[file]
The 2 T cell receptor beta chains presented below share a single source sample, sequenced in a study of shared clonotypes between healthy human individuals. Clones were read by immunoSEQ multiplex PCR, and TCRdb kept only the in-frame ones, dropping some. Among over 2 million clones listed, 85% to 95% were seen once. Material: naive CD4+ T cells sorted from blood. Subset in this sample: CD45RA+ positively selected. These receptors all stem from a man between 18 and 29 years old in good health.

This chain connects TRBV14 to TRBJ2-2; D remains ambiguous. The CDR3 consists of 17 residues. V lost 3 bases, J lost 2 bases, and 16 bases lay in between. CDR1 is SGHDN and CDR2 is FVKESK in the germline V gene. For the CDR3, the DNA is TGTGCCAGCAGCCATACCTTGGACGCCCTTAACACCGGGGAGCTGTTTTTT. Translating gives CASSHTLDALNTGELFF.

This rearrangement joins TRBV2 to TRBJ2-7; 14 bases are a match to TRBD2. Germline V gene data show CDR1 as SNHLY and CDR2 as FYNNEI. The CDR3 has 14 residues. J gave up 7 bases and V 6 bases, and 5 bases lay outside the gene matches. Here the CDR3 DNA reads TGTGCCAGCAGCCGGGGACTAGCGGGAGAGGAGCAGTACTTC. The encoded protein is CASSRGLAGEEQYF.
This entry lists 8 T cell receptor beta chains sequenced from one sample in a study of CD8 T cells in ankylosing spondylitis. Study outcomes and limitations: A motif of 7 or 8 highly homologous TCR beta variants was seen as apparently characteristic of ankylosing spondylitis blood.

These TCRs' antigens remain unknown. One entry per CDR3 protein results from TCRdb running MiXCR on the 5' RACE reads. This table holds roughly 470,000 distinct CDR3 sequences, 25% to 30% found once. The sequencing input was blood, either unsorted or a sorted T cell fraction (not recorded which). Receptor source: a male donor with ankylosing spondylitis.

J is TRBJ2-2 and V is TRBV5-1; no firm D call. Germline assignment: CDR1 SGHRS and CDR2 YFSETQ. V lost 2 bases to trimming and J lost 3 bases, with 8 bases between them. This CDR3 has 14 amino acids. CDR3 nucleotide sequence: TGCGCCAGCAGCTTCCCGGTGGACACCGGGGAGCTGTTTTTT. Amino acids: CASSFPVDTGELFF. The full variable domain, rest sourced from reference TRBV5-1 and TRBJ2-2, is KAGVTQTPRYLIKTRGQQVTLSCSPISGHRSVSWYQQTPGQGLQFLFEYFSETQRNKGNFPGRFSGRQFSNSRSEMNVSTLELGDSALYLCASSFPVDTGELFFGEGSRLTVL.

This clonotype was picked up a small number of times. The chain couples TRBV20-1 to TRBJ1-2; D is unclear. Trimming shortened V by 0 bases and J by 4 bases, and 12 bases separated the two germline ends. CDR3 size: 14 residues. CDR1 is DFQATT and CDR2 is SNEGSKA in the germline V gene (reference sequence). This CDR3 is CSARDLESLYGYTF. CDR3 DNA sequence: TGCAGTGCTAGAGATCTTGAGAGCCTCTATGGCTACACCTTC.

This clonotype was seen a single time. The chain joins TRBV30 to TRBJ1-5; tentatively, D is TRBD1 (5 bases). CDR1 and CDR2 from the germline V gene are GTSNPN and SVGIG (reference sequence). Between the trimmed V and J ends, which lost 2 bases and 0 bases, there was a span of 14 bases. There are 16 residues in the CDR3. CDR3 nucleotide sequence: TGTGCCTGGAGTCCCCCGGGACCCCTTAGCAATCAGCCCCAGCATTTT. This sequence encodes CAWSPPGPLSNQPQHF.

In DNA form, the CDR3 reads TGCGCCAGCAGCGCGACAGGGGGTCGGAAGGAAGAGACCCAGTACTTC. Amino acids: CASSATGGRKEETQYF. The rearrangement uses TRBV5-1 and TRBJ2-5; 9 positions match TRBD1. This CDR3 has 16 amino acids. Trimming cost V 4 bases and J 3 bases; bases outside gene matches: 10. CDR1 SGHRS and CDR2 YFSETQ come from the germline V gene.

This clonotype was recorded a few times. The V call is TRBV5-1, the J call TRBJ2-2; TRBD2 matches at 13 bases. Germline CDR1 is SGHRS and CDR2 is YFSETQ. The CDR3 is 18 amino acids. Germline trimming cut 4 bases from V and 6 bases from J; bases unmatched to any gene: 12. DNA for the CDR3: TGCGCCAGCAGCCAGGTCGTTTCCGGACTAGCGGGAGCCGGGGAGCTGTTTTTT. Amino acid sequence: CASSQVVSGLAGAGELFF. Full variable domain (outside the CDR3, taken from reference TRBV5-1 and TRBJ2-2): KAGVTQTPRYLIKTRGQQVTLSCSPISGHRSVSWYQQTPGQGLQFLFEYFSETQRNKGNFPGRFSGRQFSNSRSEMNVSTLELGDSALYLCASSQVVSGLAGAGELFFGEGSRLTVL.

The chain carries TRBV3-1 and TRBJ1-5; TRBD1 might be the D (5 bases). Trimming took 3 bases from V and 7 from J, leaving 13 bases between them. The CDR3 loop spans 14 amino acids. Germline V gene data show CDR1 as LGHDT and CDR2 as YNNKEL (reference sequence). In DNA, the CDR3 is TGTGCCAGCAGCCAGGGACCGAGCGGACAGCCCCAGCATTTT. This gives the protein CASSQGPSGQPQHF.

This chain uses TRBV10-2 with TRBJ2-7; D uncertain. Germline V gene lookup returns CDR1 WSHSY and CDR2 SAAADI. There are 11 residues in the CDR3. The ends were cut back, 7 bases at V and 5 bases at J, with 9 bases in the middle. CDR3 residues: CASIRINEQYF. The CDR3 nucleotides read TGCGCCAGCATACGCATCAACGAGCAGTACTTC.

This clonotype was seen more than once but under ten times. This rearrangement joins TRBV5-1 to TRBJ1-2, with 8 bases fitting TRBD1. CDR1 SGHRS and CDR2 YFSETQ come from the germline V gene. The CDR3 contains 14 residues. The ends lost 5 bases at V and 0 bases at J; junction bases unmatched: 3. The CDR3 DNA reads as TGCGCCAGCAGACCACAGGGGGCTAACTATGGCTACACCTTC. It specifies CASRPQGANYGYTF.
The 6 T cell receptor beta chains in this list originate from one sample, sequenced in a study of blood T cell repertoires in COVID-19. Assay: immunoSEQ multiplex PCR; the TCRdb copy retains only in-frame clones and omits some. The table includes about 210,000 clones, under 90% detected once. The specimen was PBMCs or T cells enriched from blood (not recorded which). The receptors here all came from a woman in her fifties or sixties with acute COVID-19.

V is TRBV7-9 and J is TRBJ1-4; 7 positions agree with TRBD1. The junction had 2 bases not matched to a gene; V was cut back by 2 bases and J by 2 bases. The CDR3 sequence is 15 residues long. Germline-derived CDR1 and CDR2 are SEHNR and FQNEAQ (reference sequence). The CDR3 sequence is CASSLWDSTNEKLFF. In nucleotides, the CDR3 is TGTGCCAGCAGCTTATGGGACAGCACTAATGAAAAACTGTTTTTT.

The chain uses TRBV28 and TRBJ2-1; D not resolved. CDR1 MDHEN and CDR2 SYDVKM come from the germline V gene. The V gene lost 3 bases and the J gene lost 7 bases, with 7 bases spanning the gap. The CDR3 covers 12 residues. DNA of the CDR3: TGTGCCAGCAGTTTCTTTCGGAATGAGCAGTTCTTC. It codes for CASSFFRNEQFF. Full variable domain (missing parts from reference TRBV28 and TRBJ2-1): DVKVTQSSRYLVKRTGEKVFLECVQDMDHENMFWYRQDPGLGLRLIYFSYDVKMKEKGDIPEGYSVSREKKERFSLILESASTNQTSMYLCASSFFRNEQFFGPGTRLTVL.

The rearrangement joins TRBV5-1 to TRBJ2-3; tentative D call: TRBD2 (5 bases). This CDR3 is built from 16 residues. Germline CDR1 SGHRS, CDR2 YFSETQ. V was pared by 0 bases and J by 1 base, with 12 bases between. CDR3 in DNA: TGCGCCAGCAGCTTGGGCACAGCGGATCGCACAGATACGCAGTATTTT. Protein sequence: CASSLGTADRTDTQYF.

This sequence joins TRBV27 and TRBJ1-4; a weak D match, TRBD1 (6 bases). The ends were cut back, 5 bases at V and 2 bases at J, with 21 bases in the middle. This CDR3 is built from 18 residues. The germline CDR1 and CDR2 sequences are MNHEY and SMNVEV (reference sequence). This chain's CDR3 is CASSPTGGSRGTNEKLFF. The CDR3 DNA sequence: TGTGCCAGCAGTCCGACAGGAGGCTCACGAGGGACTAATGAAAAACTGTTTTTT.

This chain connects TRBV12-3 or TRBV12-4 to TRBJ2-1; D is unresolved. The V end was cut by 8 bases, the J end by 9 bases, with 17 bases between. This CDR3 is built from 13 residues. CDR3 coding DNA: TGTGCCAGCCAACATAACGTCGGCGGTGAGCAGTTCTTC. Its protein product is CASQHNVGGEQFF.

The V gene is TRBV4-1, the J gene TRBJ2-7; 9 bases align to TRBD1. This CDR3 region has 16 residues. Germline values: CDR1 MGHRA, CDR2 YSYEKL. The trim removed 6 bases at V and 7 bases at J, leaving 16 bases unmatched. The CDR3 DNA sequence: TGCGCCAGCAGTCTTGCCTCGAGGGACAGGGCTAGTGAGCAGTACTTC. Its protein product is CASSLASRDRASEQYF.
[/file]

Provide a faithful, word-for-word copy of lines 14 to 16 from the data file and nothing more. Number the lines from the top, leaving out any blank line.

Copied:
The 6 T cell receptor beta chains in this list originate from one sample, sequenced in a study of blood T cell repertoires in COVID-19. Assay: immunoSEQ multiplex PCR; the TCRdb copy retains only in-frame clones and omits some. The table includes about 210,000 clones, under 90% detected once. The specimen was PBMCs or T cells enriched from blood (not recorded which). The receptors here all came from a woman in her fifties or sixties with acute COVID-19.

V is TRBV7-9 and J is TRBJ1-4; 7 positions agree with TRBD1. The junction had 2 bases not matched to a gene; V was cut back by 2 bases and J by 2 bases. The CDR3 sequence is 15 residues long. Germline-derived CDR1 and CDR2 are SEHNR and FQNEAQ (reference sequence). The CDR3 sequence is CASSLWDSTNEKLFF. In nucleotides, the CDR3 is TGTGCCAGCAGCTTATGGGACAGCACTAATGAAAAACTGTTTTTT.

The chain uses TRBV28 and TRBJ2-1; D not resolved. CDR1 MDHEN and CDR2 SYDVKM come from the germline V gene. The V gene lost 3 bases and the J gene lost 7 bases, with 7 bases spanning the gap. The CDR3 covers 12 residues. DNA of the CDR3: TGTGCCAGCAGTTTCTTTCGGAATGAGCAGTTCTTC. It codes for CASSFFRNEQFF. Full variable domain (missing parts from reference TRBV28 and TRBJ2-1): DVKVTQSSRYLVKRTGEKVFLECVQDMDHENMFWYRQDPGLGLRLIYFSYDVKMKEKGDIPEGYSVSREKKERFSLILESASTNQTSMYLCASSFFRNEQFFGPGTRLTVL.